Magnetizing Metals: The Magnetic Nail

By — John Wiley & Sons, Inc.
Updated on Dec 14, 2010

In magnets, the electrons of atoms are lined up so that they are all spinning in the same direction. This group of aligned atoms is called a magnetic domain. In nonmagnetic materials the electrons are oriented in different directions. Some materials, such as pieces of iron, can be temporarily magnetized with a bar magnet, which can line up the domains in the same direction. In this activity you will use a bar magnet to magnetize an iron nail so it becomes a temporary magnet.

Magnetizing Metals


Large iron nail; Three metal paper clips; Bar magnet; Safety glasses


  1. Pick up the nail and touch its pointed end to one of the paper clips. Is the paper clip attracted to the nail?
  2. Hold the head of the nail in one hand. Gently stroke the nail with the bar magnet thirty times.
  3. Put down the bar magnet and attempt to pick up a paper clip with the nail again. What happens?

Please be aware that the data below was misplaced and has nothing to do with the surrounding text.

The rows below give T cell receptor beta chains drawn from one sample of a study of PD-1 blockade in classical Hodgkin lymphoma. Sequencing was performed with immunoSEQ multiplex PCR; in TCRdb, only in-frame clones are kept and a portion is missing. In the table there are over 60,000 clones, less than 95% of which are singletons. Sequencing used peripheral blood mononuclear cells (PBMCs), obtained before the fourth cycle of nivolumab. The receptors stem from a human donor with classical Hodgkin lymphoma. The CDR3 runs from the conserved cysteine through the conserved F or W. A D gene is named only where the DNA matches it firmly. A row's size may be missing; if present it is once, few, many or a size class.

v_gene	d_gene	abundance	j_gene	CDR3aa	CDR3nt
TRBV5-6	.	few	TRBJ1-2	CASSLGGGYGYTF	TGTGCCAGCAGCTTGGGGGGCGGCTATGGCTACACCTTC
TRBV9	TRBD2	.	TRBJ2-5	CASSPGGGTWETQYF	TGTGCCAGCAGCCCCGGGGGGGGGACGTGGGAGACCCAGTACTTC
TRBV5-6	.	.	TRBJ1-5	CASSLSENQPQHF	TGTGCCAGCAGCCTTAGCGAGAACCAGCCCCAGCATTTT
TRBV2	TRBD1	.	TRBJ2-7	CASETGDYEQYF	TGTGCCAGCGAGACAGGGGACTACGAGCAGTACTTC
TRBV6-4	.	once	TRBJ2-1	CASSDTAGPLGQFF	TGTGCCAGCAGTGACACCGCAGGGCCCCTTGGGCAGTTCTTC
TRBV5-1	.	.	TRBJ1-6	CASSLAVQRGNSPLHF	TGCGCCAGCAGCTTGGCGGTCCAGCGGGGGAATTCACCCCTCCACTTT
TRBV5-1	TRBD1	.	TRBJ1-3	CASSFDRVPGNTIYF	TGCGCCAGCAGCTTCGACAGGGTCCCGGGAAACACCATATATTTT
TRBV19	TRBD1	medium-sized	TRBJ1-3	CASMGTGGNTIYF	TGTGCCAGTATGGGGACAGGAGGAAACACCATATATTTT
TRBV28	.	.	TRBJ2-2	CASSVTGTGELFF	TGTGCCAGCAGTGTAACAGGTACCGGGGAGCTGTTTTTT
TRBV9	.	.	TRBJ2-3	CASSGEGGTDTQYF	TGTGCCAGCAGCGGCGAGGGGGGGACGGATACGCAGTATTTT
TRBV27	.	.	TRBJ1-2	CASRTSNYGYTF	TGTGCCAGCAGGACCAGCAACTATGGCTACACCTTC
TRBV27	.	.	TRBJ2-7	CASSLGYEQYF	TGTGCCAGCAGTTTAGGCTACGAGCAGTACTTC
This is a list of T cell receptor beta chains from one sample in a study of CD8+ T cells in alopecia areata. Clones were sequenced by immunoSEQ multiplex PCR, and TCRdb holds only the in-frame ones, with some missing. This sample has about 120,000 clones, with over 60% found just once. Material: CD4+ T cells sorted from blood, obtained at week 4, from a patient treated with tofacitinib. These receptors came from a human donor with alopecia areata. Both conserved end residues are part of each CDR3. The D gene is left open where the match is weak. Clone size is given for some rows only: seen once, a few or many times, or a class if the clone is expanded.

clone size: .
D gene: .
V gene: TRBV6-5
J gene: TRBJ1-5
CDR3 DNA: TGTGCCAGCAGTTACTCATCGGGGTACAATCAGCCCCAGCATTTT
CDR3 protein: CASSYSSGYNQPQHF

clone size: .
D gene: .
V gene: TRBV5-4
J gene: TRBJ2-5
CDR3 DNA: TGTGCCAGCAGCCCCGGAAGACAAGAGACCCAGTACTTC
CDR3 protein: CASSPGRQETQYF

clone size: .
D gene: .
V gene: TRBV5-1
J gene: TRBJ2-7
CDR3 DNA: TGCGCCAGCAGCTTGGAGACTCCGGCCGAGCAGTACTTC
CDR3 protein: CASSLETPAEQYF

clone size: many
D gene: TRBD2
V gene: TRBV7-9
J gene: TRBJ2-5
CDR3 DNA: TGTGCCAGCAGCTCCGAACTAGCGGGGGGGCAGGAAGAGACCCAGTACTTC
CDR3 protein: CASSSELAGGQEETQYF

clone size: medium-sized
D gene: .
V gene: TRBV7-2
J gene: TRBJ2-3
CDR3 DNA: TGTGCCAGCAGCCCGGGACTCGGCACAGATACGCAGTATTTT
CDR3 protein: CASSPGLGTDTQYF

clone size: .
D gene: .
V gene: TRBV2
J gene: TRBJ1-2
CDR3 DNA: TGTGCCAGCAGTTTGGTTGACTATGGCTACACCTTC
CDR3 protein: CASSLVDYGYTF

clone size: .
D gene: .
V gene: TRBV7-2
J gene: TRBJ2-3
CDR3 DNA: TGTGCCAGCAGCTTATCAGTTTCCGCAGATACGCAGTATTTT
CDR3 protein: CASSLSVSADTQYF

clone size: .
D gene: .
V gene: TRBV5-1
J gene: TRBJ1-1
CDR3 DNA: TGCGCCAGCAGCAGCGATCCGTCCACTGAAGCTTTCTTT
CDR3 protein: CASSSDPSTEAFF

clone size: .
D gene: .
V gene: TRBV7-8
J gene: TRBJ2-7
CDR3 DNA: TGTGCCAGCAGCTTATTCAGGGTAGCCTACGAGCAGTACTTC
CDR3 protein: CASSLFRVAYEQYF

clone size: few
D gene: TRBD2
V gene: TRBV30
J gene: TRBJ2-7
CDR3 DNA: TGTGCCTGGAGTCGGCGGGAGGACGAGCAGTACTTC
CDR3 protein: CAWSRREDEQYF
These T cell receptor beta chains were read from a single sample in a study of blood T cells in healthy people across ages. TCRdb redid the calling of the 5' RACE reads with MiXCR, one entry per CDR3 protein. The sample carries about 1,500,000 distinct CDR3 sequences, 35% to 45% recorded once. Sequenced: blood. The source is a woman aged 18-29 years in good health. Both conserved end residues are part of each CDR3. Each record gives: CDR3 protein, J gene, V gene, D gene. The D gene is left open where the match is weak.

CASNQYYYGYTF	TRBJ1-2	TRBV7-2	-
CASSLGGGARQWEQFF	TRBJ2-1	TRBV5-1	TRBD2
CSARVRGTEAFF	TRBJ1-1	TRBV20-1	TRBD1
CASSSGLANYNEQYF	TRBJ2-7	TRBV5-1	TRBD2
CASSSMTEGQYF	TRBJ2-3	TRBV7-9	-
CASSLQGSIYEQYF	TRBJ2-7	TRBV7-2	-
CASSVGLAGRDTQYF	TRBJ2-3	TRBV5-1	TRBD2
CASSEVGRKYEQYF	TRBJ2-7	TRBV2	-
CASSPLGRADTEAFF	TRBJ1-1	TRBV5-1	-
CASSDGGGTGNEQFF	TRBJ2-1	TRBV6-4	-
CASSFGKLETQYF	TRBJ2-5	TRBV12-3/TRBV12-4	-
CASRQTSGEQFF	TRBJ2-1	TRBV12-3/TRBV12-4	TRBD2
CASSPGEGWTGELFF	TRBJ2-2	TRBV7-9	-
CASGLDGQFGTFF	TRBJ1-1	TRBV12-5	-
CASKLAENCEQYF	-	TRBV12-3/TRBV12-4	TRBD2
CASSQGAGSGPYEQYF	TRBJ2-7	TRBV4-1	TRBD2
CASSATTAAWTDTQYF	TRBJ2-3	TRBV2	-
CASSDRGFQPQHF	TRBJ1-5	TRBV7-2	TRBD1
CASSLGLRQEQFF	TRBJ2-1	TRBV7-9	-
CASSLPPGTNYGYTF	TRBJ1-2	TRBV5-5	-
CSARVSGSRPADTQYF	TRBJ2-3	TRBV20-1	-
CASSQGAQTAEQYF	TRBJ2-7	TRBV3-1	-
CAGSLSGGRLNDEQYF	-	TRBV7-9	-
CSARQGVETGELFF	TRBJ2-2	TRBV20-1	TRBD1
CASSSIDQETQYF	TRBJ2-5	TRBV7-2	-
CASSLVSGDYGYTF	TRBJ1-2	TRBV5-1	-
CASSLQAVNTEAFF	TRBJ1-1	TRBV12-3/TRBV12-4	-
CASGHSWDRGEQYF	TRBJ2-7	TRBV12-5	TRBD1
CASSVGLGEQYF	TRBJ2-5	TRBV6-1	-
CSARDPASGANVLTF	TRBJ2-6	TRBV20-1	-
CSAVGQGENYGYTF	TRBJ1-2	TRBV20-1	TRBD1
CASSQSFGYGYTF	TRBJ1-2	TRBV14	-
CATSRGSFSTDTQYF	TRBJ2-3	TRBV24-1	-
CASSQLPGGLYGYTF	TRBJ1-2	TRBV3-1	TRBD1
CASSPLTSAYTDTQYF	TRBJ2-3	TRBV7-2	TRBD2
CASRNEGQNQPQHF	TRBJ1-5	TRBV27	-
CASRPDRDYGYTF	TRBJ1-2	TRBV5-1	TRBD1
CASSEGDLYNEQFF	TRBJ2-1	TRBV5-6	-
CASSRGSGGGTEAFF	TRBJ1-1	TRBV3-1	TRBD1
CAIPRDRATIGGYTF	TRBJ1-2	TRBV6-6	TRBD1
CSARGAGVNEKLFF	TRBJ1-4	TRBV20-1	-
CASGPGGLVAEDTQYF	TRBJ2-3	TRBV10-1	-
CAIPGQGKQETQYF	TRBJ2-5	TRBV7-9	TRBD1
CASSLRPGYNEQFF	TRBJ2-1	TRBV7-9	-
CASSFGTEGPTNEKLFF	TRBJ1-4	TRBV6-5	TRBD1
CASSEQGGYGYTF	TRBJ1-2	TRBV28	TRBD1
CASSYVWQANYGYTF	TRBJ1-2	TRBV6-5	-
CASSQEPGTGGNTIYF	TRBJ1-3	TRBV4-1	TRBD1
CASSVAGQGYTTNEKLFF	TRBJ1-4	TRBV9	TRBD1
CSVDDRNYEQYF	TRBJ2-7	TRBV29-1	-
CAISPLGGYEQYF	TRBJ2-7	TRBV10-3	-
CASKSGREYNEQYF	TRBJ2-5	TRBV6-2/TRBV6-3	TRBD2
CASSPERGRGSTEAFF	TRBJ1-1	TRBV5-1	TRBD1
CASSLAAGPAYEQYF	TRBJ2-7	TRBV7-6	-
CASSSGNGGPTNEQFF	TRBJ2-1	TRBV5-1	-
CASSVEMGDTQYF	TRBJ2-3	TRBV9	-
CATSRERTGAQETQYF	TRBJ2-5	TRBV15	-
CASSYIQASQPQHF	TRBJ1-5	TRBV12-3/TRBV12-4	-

4. Attempt to pick up multiple paper clips with the nail. Is this possible?
  5. Put on your safety glasses and drop the nail so that it strikes the floor.
  6. Pick up the nail and attempt to pick up the paper clips.

Follow-Up Questions

  1. Were you able to pick up a paper clip in step 1? Explain why or why not.
  2. Were you able to pick up any paper clips in step 3? Explain why or why not.
  3. Were you able to pick up paper clips in step 6? Explain why or why not.


  1. No. The nail is not magnetized at this point.
  2. Yes. The nail had been magnetized with the bar magnet.
  3. No. Dropping the nail on the floor caused the orientation of the magnetic domains to be altered. When dropped on the floor, the iron atoms no longer all pointed in the same direction and the magnetic effect was lost.


Determine whether the number of times you stroke the nail with a bar magnet affects the quality of the temporary magnet produced. Also try to magnetize some other substances besides a nail.

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